things to do in osaka

What to Do in Osaka in 24 hours

OSAKA

One of Japan’s top three cities, the port of Osaka is packed with interest and fascination for the visitor from overseas and, with its alternative title of ‘the kitchen of Japan’, is undoubtedly a to-die-for destination for the food-passionate. This culinary element is inextricably intertwined with its other most notable feature – its buzzing after-dark night life. Whole vast streets and even entire areas are crammed to bursting with cafes, bars and restaurants in every guise, which spring to life once the sun sinks.

Otherwise Osaka is a city which blends ancient and modern. Its skyline is made up of soaring skyscrapers which glint in the sun among which sits a castle infused with shogunate history, rising majestically atop sheer rocks. Elsewhere can be found such things as a wealth of parks, world-class shopping, attention-grabbing museums, colorful temples, back alleys full of old charm and an ever-increasing art scene which is destined to put Osaka on the map in this aspect too; in short there is plenty to keep a visitor engrossed for quite some time.

With just a day in this vibrant city you will want to make the most of your time. The following itinerary will help you do just that, ensuring you cover all the major sights along with a few aside options thrown in if you want to take in some of the lesser-visited gems. Almost the whole is walk-able for the energetic but if you want to save time or your legs the city has an incredible train and subway network which makes getting around really easy.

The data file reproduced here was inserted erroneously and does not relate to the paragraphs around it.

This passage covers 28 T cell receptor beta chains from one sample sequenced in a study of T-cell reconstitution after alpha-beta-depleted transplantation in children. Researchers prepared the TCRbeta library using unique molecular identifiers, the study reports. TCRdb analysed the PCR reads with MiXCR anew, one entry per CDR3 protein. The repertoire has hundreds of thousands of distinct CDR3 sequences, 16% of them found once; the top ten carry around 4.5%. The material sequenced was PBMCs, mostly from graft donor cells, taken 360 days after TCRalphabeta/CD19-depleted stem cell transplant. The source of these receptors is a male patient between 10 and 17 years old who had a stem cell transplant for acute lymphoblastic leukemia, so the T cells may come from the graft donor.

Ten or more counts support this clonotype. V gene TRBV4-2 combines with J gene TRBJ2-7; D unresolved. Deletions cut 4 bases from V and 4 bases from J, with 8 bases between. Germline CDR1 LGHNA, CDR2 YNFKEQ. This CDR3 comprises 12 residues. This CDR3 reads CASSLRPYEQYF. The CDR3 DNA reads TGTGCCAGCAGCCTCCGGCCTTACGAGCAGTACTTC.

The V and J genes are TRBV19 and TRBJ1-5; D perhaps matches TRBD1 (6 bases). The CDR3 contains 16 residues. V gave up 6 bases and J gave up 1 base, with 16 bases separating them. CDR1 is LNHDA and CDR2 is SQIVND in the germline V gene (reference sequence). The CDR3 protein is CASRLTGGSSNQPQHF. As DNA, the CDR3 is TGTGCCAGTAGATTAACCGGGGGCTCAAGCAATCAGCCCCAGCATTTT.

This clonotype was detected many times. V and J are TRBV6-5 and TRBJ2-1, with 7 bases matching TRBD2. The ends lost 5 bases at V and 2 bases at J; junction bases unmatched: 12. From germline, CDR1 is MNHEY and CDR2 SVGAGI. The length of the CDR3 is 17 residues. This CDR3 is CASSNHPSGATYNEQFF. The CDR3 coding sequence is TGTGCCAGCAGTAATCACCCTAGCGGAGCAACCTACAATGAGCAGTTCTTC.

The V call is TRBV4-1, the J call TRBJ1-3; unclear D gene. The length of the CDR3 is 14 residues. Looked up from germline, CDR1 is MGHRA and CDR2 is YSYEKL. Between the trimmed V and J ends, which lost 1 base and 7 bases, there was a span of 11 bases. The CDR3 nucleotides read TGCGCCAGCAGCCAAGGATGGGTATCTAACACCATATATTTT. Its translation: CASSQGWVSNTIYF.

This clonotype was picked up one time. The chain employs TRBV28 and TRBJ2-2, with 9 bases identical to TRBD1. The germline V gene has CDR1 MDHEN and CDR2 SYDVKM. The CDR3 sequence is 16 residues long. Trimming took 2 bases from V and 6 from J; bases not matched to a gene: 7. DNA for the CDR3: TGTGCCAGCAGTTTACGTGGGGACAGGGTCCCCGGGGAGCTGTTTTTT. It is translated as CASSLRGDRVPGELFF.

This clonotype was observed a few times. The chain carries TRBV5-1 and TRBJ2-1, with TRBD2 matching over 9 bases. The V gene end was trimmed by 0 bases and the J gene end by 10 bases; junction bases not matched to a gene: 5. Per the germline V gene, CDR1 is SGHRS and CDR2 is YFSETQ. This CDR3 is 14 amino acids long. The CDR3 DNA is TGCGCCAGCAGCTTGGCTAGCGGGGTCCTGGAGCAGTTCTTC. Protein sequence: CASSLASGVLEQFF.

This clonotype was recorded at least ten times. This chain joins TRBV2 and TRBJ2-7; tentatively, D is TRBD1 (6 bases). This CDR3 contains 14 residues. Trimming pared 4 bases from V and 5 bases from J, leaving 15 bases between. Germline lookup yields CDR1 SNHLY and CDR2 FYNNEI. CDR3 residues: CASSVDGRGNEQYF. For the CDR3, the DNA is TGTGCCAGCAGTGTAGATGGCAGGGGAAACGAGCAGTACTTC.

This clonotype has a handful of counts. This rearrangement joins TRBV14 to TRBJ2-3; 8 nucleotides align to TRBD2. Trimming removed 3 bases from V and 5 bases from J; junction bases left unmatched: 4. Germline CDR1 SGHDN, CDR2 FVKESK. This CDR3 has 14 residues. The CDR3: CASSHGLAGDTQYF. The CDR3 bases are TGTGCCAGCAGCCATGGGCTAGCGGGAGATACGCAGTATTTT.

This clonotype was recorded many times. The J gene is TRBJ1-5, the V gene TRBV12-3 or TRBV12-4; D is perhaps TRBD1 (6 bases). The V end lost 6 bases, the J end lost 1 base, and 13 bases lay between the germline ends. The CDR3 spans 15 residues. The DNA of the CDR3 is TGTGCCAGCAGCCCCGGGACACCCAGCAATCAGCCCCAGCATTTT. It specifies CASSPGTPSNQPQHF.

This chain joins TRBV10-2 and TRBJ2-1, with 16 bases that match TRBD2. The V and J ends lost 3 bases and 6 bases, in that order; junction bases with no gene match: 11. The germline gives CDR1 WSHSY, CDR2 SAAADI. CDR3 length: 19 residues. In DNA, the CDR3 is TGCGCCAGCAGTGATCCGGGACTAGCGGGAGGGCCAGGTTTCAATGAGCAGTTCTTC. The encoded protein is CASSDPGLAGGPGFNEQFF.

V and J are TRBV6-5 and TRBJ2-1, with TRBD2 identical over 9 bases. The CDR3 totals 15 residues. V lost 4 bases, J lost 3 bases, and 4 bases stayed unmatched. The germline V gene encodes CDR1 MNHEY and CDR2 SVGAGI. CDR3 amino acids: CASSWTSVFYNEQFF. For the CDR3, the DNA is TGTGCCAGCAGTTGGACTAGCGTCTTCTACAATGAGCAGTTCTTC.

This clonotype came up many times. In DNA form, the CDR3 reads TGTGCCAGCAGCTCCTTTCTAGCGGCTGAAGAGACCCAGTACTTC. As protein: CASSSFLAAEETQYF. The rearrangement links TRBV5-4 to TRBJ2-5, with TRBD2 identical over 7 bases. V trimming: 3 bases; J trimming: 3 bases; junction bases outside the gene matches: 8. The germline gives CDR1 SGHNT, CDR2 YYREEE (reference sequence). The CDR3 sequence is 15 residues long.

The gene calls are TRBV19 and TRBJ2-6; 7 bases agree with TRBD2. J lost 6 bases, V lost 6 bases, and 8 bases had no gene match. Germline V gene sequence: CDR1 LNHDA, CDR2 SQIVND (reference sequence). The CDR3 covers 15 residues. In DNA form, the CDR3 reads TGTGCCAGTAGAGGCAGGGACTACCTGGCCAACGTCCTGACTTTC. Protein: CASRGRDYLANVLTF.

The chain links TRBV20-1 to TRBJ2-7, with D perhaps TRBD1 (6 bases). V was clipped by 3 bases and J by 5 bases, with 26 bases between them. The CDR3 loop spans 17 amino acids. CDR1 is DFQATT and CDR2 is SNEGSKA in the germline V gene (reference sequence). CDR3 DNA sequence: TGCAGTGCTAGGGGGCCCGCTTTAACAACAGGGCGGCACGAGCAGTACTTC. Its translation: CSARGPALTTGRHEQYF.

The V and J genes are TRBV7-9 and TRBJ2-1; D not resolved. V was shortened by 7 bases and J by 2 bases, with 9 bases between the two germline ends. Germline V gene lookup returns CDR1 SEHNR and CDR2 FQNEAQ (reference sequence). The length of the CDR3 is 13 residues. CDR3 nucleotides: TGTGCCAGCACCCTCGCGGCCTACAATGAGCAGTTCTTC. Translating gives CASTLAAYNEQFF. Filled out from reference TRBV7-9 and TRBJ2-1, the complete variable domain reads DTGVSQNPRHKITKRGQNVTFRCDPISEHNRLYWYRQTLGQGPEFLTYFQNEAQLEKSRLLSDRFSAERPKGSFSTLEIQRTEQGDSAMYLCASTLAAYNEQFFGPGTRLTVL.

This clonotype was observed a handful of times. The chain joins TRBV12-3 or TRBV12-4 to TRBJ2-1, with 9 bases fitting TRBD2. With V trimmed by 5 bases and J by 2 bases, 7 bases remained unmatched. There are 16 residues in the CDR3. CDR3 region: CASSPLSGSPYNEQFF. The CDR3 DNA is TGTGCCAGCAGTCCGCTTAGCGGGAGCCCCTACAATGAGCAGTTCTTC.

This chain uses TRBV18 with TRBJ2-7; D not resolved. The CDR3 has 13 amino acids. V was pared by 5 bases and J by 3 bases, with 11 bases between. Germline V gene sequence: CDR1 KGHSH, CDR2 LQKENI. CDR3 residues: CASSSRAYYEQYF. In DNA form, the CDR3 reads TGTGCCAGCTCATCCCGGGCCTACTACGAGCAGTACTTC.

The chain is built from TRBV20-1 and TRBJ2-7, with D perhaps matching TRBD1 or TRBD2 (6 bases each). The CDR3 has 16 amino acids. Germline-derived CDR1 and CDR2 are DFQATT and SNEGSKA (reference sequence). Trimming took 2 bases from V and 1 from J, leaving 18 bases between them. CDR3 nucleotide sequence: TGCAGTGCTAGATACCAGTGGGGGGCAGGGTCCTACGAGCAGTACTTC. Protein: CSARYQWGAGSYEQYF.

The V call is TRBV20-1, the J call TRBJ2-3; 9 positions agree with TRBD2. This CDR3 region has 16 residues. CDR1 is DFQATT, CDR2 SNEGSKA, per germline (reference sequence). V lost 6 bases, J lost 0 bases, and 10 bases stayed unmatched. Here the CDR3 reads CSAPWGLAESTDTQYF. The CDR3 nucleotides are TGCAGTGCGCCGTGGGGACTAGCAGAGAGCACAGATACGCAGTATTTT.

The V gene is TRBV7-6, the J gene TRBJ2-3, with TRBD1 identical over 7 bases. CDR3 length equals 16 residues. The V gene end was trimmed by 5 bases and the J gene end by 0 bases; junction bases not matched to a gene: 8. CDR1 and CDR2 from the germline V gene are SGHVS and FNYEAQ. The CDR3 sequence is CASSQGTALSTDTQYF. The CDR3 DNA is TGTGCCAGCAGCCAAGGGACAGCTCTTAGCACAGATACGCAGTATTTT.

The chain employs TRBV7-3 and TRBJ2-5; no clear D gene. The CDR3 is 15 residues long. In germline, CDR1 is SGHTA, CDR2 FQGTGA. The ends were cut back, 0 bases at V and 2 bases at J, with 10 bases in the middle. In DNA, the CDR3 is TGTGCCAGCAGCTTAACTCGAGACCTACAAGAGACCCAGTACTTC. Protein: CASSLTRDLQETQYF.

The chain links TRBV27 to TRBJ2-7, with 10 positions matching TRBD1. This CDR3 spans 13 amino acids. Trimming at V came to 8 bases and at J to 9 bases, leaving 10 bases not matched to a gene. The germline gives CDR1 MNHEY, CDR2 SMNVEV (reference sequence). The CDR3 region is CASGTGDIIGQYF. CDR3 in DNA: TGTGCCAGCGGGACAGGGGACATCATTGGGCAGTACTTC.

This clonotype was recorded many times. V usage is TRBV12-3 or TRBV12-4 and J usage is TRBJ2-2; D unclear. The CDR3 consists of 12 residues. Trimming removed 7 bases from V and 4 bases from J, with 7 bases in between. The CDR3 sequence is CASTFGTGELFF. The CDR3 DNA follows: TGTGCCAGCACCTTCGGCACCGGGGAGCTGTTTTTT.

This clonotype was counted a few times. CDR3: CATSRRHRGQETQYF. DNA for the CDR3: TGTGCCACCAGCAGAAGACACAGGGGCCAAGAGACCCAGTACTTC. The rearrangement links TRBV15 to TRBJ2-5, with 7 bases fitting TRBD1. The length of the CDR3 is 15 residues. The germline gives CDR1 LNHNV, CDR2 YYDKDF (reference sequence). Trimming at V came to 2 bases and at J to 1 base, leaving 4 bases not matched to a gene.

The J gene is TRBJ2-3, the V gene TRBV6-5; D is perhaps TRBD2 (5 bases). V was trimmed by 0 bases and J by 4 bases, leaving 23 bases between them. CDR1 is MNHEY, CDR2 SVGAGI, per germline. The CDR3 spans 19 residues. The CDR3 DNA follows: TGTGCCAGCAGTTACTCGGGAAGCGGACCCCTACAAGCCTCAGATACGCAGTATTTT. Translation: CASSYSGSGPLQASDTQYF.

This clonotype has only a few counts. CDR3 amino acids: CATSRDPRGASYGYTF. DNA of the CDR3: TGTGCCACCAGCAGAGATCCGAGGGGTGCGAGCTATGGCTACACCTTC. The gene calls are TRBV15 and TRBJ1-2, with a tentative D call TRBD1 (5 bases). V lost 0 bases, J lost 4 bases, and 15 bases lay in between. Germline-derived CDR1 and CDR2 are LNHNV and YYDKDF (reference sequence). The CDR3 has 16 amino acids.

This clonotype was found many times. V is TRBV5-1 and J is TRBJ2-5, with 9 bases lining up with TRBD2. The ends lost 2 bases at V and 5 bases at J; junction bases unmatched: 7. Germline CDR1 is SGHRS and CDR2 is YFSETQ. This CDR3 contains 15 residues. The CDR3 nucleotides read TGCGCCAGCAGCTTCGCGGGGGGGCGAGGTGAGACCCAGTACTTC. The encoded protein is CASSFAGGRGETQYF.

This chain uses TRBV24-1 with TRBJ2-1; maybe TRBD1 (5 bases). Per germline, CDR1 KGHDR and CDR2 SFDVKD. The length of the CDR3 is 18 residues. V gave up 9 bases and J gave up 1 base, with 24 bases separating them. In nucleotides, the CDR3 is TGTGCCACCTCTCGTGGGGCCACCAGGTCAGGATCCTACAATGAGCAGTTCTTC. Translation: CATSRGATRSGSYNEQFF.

A Morning in Osaka

Your morning in this vibrant city will include a mix of ancient and modern, traditional with contemporary, ensuring you get to experience the diverse faces of Osaka which exist side by side. Your explorations will begin with a choice between history brought to life or an art gallery (and perhaps a quick spot of souvenir shopping) followed by an unusual way of getting a bird’s eye view. Your morning finishes with a visit to Osaka’s most prized treasure – its history-infused and majestic castle.

The Museum of Housing and Living

Present day Osaka is the result of many centuries of history which, all woven together, have produced the colorful tapestry the city is today. A visit to the Museum of Housing and Living makes for an informative and interactive introduction, taking you on a journey through time. Its mission is to show you how both houses and living in the city have developed and changed from the 17th century to the present day. The Edo period – which ran from 1603 until 1867 – is when the city truly  boomed and started to emerge as one of the nation’s foremost cities and ports. With knowledge of this back story the rest of your day in Osaka will take on a little greater meaning.

This unusual museum located inside the Housing Information Center is divided up into two floors. It is small and ideal for all those who are looking for some valuable historical insight but are not necessarily fans of museums in standardized formats or who don’t want to spend too much of their Osaka day inside.